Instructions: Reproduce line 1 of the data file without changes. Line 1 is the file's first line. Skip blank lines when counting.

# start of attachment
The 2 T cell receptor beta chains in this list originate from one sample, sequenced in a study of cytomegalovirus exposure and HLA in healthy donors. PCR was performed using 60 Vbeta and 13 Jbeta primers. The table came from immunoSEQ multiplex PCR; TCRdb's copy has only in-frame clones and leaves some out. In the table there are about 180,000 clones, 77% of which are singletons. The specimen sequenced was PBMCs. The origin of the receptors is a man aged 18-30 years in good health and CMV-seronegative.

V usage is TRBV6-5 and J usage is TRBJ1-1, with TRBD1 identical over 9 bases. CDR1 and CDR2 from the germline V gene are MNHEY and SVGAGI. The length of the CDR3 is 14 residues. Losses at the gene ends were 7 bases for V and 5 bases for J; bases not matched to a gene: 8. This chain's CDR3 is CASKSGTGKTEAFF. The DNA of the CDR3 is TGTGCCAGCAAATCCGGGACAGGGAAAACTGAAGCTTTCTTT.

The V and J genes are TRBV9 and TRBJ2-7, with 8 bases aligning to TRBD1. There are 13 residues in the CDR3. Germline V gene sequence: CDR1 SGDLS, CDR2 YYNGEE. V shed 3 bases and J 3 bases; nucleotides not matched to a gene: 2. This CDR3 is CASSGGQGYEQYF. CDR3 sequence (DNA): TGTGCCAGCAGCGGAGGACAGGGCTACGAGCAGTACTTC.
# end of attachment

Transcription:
The 2 T cell receptor beta chains in this list originate from one sample, sequenced in a study of cytomegalovirus exposure and HLA in healthy donors. PCR was performed using 60 Vbeta and 13 Jbeta primers. The table came from immunoSEQ multiplex PCR; TCRdb's copy has only in-frame clones and leaves some out. In the table there are about 180,000 clones, 77% of which are singletons. The specimen sequenced was PBMCs. The origin of the receptors is a man aged 18-30 years in good health and CMV-seronegative.